University Architectures make Dreams for Public Education Concrete


by Curtis Marez

The science fiction film The Conquest of the Planet of the Apes, set at UC Irvine, suggests some of the fantasies and desires about public education supported by the University’s futuristic architecture.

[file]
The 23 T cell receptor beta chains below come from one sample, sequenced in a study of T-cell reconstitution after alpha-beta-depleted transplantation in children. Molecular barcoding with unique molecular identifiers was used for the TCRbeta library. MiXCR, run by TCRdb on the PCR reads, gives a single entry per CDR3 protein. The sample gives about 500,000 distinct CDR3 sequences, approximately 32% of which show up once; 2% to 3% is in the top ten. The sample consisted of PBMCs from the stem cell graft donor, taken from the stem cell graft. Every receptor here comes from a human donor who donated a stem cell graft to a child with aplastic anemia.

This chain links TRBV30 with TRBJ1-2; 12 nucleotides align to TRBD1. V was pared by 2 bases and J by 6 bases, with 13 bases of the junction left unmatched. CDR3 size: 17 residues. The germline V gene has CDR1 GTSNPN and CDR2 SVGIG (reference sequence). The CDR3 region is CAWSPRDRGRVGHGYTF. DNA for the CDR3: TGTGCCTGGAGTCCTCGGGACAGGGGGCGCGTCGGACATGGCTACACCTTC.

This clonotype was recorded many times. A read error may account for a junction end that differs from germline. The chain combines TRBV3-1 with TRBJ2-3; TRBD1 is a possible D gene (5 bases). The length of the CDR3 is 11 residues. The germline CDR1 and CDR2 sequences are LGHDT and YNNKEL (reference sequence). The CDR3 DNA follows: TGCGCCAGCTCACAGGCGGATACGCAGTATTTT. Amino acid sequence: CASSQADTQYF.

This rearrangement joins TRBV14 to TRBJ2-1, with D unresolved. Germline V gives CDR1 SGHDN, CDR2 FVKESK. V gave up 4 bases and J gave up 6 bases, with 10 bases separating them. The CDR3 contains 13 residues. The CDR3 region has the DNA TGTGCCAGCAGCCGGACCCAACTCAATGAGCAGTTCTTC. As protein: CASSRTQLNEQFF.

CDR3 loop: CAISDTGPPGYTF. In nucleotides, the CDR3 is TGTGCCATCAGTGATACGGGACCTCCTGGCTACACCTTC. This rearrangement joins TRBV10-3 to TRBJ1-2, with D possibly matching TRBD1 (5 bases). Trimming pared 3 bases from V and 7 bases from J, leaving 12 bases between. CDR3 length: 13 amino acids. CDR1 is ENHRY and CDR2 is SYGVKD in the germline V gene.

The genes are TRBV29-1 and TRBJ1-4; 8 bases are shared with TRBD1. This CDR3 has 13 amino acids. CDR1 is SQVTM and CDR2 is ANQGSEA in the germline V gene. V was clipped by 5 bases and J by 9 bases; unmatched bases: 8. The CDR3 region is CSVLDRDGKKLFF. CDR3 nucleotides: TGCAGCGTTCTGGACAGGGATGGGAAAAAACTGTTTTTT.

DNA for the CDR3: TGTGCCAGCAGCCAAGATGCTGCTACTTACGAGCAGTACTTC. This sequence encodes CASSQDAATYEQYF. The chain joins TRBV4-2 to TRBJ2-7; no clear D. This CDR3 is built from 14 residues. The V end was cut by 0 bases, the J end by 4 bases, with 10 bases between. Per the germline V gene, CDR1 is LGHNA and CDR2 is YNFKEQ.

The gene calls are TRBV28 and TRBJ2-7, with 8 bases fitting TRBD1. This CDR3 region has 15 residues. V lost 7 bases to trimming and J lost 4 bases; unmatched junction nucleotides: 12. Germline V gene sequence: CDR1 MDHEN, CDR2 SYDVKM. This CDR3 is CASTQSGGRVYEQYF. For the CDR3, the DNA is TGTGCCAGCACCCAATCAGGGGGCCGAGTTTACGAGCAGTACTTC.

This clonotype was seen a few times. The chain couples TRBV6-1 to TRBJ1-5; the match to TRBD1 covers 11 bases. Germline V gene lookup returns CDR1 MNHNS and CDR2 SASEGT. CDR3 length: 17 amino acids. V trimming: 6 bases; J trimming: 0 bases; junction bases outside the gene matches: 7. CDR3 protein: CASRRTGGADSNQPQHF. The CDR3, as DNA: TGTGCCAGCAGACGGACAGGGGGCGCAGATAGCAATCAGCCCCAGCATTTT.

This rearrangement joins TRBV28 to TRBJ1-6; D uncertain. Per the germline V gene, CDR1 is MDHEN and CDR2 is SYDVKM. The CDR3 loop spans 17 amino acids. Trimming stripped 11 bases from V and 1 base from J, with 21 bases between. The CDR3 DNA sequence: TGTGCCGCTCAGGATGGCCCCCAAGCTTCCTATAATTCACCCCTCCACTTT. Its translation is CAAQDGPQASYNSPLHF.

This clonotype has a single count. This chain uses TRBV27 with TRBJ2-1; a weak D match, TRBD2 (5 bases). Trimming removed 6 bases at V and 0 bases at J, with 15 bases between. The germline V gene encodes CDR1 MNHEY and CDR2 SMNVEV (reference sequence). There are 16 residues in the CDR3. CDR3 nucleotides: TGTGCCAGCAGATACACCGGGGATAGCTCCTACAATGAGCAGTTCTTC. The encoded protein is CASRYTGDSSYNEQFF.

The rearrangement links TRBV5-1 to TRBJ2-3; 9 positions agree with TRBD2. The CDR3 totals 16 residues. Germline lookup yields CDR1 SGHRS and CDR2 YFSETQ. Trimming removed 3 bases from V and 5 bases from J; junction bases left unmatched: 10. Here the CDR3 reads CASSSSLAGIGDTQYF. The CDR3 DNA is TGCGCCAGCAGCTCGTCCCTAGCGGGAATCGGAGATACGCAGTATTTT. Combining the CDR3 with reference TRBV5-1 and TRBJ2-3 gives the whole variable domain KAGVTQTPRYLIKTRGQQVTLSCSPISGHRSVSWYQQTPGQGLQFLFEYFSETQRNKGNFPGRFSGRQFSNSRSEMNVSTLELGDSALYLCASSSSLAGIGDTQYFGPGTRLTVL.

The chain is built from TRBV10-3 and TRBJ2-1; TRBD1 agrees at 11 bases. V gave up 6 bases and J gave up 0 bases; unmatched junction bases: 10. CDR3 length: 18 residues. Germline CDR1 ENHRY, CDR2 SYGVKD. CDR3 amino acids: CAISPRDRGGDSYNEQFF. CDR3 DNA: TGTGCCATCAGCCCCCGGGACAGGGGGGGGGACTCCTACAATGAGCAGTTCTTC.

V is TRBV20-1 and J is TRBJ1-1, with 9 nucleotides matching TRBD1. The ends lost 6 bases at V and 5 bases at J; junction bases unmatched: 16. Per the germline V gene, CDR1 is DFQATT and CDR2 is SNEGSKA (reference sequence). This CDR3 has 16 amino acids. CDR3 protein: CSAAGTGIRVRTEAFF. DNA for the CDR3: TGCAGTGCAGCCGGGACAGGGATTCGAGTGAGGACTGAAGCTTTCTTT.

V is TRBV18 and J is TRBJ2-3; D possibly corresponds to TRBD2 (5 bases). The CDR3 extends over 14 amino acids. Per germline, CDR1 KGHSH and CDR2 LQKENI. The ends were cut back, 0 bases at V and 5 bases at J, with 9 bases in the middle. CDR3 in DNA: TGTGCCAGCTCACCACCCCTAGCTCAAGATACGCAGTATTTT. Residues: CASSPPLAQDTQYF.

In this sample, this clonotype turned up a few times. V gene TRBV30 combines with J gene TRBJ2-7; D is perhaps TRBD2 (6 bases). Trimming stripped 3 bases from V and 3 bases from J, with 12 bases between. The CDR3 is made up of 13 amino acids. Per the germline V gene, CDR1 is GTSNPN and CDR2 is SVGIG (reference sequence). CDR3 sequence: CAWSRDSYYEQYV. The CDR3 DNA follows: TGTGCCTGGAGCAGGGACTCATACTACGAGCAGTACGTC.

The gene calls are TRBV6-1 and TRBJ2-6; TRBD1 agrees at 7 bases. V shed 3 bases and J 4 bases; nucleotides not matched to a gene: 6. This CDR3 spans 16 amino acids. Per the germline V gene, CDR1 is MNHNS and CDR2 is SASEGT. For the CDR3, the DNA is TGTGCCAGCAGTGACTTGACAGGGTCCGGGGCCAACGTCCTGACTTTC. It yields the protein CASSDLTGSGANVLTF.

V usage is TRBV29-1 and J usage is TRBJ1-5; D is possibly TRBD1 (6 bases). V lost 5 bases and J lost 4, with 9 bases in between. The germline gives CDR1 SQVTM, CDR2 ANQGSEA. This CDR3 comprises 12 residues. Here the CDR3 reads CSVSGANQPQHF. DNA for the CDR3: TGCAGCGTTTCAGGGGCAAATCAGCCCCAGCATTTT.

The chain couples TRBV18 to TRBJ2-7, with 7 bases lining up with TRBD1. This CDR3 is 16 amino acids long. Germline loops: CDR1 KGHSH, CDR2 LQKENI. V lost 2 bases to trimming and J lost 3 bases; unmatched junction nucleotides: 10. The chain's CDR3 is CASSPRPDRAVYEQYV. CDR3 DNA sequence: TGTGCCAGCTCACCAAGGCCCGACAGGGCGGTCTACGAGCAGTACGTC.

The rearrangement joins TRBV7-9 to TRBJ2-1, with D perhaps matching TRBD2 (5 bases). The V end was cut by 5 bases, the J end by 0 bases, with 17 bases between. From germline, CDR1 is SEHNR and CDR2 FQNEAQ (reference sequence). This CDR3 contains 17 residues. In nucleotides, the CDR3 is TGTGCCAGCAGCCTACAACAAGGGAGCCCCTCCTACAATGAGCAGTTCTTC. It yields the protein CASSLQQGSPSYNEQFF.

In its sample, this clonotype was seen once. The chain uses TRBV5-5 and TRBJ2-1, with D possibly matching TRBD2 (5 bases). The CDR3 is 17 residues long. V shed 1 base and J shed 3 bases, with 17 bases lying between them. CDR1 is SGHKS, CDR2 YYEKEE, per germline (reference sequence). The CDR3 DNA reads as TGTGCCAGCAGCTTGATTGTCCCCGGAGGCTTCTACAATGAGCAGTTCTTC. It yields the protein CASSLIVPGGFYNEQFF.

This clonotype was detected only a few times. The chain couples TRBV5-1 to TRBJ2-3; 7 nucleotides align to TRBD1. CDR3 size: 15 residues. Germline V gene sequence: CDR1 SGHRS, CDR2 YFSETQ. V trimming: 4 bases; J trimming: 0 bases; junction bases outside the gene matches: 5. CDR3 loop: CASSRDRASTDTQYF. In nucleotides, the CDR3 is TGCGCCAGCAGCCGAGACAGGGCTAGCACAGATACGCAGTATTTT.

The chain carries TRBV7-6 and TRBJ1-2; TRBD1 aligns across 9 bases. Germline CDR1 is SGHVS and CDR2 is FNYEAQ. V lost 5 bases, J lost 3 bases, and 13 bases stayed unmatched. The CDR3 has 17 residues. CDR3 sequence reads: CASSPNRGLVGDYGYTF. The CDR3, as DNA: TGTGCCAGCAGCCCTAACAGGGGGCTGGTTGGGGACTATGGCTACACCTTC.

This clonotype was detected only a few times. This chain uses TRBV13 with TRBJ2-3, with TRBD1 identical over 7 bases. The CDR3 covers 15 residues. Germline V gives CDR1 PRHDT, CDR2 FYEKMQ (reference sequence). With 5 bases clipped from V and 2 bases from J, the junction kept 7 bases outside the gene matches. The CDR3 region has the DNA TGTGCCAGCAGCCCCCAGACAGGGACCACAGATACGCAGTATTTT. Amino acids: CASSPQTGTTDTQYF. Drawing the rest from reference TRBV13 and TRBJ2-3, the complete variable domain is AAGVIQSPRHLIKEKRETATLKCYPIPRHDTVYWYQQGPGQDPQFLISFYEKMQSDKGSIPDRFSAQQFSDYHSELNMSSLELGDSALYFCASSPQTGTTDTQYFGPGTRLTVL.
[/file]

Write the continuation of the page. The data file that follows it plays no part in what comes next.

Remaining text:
Much of Conquest of the Planet of the Apes (1972) was filmed at UC Irvine in order to take advantage of the unique campus architecture. UCI and the planned community of Irvine were designed by noted architect William Pereira. Pereira’s career suggests the intersection of Hollywood, futurism, and public institutions. Early in his career he designed movie theaters and worked as a production designer in Hollywood before ultimately becoming an important California futurist, designing the Transamerica Pyramid in San Francisco, the spidery, space-ship like construction at LAX (“The Theme Building”), the campus design of USC, and the flying saucer like library at UC San Diego. The book Histories of the Future (Duke, 2005) features a photograph of extras from Conquest –some with ape masks on, some with them off–walking through campus buildings Pereira designed. In the introduction the editors, Daniel Rosenberg and Susan Harding, call the architect a “corporate futurist,” and in Conquest his version of the University becomes the setting for a futuristic authoritarian state—set in 1991!  What does this say about the built environment of public education in California, and the kinds of dreams and desires it has represented?